War of the Rebellion: Serial 026 Page 0436 NORTH CAROLINA AND S. E. VIRGINIA. Chapter XXX.

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Fort Monroe, Va., October 22, 1862.

Honorable E. M. STANTON,

Secretary of War:

SIR: I received yesterday Mr. Watson's letter of the 17th instant inclosing a copy of a communication of the Secretary of the Navy of the 16th concerning the carrying of merchandise in the mail steamers plying between this post and Baltimore in one direction and Norfolk in the other. The Secretary says he is informed by Admiral Lee that considerable quantities of merchandise are carried on these steamers, and suggesting as a partial remedy that Generals Wool and Dix should be ordered not to allow any merchandise or articles for traffic to be shipped on these steamers, and as an effectual remedy that they should be put under navy control.

If Admiral Lee intends to intimate that merchandise is illicitly carried on these steamers and in violation of any law, either of revenue or blockade, I take it upon myself to say that he is laboring under a very great error; that every article which is brought here from Baltimore is examined, and if it has not the proper custom-house permit is sent back or detained; that every article put on board the mail steamer for Norfolk comes within one of the two classes, of supplies for the army or merchandise, usually in very small quantities passed regularly through the custom-house at Baltimore with permits for Norfolk, and if there is any violation of established regulations the fault is with the Treasury Department, and this I will not presume. The captain of the port here keeps a register of every packet and its contents coming from Baltimore or going to Norfolk, with the name of the party receiving it, and everything is carefully examined. Every possible precaution is taken to prevent abuse, and, as I believe it can be shown, with entire success.

The officers under my command, as well as those belonging to the revenue department placed here by the Secretary of the Treasury, are as anxious as those of the navy to arrest all illicit traffic and intercourse with the insurgents, and I believe they have performed, and will continue to perform, their duty with quite as much faithfulness and efficiency. I see no reason on this score for putting these mail steamers under navy control, and on every other there are insuperable objections to such an arrangement. They are employed by the Quartermaster's Department. Those which run between this post and Baltimore under a contract with that Department are specially designed to carry troops and supplies for the army in addition to the mails, and I see no more propriety in putting them under navy control than in placing a naval transport under army control. The Secretary of the Navy has not in his communication approved this suggestion of Admiral Lee; but I deem it nevertheless my duty to my command to state to you my objections to it.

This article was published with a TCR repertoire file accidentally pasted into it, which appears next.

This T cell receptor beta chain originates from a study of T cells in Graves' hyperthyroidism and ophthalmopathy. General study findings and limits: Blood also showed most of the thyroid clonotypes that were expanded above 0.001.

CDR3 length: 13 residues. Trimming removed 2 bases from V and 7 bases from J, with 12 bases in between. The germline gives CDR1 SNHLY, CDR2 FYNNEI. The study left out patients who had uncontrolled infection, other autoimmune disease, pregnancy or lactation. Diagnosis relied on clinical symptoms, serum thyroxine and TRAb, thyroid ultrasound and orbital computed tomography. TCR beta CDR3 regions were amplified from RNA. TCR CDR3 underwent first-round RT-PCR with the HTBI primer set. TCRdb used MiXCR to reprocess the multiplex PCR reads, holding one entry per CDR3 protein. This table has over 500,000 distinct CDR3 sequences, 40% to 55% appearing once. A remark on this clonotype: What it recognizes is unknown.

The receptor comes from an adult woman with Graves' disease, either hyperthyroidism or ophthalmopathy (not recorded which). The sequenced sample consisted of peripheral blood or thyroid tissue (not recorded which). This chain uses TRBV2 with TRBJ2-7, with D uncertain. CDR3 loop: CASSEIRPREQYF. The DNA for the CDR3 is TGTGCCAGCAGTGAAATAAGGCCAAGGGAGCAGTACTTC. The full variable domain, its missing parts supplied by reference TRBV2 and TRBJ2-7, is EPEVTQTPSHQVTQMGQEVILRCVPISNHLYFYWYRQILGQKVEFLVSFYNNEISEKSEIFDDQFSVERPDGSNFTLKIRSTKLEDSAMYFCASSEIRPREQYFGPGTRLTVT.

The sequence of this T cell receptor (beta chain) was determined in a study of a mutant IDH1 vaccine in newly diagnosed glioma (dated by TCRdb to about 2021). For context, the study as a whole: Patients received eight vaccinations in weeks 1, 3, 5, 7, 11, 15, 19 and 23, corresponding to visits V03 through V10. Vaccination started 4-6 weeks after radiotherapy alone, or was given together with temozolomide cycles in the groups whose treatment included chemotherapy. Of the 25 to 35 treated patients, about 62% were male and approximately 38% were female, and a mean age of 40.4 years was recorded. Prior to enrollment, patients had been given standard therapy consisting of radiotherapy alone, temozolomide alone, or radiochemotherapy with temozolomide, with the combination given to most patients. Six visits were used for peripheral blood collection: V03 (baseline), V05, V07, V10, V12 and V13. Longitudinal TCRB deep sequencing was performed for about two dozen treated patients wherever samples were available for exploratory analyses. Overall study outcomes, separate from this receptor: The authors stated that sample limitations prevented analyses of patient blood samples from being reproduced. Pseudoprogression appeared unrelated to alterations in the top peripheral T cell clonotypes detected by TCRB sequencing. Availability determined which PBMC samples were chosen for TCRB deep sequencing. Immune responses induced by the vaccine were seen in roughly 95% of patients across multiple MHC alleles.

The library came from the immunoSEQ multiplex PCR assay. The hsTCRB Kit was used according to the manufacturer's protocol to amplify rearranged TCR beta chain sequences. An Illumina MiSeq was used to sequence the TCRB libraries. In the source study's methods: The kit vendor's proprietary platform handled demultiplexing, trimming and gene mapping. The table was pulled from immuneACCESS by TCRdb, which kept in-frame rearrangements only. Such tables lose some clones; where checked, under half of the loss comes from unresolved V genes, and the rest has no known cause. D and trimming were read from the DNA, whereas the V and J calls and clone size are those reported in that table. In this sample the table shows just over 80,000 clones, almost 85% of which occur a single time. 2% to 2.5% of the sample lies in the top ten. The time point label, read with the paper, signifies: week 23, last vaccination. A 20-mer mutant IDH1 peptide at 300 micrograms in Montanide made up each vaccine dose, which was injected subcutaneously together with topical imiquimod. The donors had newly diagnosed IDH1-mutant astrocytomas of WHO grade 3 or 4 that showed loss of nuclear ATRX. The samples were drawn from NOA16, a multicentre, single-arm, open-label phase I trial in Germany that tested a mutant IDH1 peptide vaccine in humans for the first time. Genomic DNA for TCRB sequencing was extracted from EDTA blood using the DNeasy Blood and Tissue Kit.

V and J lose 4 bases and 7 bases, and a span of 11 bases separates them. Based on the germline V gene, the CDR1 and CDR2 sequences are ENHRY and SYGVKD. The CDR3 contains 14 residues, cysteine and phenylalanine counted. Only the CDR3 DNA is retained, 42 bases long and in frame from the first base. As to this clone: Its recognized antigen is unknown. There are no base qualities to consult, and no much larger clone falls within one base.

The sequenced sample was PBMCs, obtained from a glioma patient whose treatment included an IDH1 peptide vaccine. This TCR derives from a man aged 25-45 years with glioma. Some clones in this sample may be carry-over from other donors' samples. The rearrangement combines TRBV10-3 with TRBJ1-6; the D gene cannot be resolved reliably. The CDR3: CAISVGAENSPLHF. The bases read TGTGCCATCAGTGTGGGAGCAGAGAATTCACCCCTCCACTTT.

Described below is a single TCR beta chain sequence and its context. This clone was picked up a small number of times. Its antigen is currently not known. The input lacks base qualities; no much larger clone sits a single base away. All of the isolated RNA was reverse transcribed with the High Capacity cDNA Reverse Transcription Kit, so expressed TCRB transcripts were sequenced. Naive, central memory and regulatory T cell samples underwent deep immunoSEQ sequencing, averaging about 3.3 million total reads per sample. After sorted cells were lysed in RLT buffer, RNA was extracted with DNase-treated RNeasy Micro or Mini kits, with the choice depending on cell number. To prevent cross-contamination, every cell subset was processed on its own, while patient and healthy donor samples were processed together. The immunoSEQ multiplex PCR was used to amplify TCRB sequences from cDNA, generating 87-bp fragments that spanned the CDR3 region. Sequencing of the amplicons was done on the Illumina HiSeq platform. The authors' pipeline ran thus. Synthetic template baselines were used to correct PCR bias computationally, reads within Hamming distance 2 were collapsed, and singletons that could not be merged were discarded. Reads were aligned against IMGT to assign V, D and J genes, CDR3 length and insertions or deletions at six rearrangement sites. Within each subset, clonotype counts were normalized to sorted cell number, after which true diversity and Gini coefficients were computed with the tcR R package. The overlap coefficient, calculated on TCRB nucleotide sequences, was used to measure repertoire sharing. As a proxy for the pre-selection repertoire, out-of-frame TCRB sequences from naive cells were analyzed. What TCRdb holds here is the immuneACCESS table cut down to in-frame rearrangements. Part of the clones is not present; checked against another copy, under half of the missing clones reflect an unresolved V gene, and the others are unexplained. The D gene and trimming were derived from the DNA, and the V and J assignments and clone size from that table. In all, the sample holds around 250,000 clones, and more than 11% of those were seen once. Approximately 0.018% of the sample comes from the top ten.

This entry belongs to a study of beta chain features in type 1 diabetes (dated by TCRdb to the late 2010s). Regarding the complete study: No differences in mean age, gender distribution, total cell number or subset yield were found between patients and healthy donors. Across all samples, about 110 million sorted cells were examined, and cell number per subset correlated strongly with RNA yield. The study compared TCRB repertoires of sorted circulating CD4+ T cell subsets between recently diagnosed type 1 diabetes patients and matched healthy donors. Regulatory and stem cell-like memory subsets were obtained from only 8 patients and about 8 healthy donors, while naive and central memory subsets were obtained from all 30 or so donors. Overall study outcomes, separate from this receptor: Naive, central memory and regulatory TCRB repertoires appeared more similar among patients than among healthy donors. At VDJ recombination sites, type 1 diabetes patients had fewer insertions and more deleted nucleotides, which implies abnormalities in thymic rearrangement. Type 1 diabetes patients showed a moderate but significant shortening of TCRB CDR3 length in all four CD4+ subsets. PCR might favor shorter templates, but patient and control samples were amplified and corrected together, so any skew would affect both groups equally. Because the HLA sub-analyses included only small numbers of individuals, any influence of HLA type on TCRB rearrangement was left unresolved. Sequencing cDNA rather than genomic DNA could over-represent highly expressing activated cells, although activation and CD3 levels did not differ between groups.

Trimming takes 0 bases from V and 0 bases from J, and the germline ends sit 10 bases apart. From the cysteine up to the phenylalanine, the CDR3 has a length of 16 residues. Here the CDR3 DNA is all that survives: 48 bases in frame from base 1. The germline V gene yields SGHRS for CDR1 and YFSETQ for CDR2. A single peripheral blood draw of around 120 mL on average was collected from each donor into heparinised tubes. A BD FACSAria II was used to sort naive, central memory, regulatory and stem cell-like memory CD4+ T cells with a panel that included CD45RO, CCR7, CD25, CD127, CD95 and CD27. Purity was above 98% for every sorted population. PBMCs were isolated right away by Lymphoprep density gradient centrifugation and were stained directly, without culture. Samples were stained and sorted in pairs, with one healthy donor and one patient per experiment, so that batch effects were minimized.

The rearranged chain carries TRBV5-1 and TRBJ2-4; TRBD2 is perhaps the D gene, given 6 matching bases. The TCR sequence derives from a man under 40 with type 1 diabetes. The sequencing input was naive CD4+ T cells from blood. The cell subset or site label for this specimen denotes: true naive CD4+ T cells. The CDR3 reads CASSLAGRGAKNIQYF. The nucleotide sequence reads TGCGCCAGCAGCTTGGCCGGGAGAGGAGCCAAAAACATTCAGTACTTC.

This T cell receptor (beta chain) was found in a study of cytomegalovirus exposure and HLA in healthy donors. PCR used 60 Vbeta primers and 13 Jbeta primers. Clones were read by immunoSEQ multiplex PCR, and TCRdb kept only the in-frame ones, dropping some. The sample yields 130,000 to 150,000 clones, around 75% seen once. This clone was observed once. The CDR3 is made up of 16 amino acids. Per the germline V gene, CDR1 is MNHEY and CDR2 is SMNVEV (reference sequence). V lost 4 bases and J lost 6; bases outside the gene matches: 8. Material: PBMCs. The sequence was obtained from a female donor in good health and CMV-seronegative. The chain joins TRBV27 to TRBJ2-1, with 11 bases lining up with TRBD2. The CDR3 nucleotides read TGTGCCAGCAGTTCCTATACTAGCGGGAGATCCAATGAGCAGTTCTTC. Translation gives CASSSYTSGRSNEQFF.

In regard to orders to General Wool and myself I take it for granted the Government does not object to the transportation by the mail steamers of merchandise for this post of Norfolk under the customary sanctions of the Treasury Department. There are several persons in addition to the subtler who have permission to trade with the garrison and with the people in this vicinity. Such an order would compel them to employ a sailing vessel every time they had a small quantity of necessaries to bring here. This morning some ice, flour, and other articles came down by the mail steamer, having gone through the regular custom-house formalities, for our subtler, Mr. Moody; for Mr. Kimberly, who supplies the hospital, and some other persons. Every article is subjected to the most rigid scrutiny. If it is intended to interfere with the trans